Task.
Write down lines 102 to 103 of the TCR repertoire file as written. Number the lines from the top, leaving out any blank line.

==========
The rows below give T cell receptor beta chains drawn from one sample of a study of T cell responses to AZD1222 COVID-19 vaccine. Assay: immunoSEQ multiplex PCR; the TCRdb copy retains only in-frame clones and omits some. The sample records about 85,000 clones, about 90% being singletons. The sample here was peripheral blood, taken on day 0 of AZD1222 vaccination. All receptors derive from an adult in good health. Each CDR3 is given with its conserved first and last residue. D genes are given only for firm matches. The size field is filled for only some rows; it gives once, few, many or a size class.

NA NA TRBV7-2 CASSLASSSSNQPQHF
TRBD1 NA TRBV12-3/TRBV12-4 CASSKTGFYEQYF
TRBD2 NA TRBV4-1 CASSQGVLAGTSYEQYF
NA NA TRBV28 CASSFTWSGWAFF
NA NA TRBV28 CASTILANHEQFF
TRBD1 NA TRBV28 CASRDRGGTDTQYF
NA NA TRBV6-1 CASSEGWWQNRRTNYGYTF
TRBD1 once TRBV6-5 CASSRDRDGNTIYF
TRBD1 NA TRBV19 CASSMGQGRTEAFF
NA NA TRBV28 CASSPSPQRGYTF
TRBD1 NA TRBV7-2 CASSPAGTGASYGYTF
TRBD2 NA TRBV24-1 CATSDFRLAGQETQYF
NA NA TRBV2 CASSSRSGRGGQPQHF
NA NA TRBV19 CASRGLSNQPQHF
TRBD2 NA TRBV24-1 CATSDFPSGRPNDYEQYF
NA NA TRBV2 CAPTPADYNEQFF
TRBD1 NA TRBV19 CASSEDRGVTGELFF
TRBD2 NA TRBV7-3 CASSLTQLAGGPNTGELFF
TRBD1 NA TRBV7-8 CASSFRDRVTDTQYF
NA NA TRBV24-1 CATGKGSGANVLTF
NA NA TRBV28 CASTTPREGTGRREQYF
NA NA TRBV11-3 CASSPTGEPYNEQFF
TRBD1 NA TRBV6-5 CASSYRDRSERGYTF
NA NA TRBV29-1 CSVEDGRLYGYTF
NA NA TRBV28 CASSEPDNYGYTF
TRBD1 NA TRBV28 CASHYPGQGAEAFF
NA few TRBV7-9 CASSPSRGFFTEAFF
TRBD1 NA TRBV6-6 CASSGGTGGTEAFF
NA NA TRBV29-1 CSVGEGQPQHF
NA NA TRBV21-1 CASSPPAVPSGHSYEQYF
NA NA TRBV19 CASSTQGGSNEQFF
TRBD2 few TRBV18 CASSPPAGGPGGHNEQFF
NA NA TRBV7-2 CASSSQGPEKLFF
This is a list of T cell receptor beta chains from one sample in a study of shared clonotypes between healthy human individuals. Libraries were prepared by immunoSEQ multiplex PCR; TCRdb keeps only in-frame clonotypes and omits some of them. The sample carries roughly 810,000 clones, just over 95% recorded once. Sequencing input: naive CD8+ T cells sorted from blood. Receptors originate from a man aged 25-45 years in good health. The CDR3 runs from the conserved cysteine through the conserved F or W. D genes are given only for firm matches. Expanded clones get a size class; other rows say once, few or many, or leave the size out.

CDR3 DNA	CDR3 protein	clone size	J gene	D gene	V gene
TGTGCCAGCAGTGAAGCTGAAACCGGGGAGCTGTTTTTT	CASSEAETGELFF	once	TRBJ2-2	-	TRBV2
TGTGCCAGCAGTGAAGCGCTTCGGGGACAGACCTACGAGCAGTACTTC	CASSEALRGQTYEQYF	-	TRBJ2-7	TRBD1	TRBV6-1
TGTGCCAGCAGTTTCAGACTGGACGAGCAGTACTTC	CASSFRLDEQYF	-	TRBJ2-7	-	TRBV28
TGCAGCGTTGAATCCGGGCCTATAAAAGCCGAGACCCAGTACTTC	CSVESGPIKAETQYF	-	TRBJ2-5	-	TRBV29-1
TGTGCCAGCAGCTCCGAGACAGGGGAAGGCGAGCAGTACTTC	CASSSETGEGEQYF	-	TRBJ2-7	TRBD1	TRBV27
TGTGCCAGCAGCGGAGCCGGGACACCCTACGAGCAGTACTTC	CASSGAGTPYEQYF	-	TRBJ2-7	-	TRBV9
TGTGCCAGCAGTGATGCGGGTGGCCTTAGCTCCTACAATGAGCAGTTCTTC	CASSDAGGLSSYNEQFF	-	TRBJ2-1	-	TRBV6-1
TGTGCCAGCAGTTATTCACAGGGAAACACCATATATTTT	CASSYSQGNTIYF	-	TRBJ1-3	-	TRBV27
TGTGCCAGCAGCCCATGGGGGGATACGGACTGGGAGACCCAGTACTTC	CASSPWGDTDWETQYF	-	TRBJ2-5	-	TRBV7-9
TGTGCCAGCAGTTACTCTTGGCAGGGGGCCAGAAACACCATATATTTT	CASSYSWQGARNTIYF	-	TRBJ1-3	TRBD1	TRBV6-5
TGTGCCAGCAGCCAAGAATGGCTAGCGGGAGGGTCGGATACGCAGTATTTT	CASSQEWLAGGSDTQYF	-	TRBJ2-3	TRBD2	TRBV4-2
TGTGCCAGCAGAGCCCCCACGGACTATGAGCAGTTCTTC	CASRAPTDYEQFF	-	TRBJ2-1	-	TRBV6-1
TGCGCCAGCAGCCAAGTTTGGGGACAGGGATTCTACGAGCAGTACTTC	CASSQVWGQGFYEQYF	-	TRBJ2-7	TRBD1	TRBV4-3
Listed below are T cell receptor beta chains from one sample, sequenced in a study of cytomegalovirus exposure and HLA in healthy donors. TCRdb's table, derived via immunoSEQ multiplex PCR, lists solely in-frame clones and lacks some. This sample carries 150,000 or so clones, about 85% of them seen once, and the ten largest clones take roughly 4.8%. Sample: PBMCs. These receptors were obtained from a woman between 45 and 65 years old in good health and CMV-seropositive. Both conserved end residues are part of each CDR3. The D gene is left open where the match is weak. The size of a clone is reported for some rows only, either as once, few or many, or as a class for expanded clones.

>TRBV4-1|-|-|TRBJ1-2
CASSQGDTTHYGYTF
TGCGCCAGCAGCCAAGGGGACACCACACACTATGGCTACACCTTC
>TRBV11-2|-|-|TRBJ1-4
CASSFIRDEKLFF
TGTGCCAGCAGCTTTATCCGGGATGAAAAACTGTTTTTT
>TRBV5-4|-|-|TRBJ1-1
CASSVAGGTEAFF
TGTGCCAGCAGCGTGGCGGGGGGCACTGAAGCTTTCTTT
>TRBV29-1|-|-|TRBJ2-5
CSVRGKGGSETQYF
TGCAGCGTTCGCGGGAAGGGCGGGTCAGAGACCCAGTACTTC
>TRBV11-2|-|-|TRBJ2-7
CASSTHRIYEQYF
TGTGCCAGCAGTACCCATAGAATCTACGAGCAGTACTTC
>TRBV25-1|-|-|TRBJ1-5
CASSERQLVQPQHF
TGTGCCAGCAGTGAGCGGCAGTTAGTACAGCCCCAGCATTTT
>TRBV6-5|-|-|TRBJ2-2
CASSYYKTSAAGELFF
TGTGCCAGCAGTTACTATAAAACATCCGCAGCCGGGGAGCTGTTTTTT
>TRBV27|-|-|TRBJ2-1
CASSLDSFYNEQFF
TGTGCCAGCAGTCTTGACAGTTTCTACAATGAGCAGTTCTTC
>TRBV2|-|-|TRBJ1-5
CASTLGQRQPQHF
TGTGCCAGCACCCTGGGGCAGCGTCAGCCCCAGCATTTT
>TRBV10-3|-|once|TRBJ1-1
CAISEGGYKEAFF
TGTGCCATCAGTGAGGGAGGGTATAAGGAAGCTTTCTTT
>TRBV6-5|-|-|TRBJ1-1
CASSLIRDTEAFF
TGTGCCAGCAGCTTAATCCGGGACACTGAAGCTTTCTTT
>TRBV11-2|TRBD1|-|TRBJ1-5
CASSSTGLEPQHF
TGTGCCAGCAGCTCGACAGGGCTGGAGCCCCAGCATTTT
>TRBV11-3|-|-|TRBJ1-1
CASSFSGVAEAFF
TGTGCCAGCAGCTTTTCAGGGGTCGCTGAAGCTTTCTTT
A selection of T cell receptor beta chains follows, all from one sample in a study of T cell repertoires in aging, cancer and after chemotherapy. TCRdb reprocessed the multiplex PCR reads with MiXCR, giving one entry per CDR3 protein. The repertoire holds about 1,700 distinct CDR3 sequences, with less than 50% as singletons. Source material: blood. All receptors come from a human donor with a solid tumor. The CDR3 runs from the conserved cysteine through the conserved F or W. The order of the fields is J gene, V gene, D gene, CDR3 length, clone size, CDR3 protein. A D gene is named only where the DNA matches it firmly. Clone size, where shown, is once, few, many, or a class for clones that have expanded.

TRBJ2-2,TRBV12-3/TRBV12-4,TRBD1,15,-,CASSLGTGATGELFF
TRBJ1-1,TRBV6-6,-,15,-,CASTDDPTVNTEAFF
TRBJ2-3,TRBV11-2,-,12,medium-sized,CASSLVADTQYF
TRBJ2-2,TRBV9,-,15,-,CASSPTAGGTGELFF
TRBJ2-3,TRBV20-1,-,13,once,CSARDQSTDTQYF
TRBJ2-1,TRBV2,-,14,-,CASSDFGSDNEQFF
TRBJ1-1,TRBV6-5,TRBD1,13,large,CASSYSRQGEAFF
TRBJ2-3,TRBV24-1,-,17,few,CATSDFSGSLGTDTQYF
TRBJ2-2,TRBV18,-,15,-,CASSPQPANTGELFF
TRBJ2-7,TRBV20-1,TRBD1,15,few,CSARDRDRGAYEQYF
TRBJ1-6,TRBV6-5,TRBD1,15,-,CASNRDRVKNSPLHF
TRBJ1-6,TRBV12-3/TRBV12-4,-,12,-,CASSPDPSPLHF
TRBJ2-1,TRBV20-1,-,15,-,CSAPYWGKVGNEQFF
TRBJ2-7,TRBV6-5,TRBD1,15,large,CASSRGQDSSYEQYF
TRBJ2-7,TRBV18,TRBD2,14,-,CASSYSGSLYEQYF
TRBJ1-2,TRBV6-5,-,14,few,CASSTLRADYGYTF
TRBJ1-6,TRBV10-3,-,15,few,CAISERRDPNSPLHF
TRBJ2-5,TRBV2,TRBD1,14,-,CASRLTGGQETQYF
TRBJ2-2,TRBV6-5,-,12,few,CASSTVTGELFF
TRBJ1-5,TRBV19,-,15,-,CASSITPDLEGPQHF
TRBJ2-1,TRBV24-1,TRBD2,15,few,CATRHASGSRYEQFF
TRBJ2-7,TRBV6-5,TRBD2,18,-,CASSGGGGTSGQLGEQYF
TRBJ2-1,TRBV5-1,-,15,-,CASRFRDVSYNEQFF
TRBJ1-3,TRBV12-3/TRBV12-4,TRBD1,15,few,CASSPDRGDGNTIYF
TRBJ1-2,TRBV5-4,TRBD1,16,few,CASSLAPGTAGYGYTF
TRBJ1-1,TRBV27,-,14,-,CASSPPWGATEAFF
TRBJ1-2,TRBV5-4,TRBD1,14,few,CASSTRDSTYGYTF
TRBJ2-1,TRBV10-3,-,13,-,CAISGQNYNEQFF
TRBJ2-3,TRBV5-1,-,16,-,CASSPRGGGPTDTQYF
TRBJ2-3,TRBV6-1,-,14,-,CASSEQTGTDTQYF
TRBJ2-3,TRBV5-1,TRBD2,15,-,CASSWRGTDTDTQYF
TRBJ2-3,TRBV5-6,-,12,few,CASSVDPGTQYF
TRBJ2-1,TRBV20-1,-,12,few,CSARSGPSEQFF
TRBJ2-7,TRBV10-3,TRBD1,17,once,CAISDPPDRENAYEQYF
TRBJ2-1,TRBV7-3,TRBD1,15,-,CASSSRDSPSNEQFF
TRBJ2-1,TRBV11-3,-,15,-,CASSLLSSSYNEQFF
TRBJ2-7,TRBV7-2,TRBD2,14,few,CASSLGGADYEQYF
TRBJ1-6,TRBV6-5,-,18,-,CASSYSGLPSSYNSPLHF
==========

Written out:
TRBJ1-6,TRBV12-3/TRBV12-4,-,12,-,CASSPDPSPLHF
TRBJ2-1,TRBV20-1,-,15,-,CSAPYWGKVGNEQFF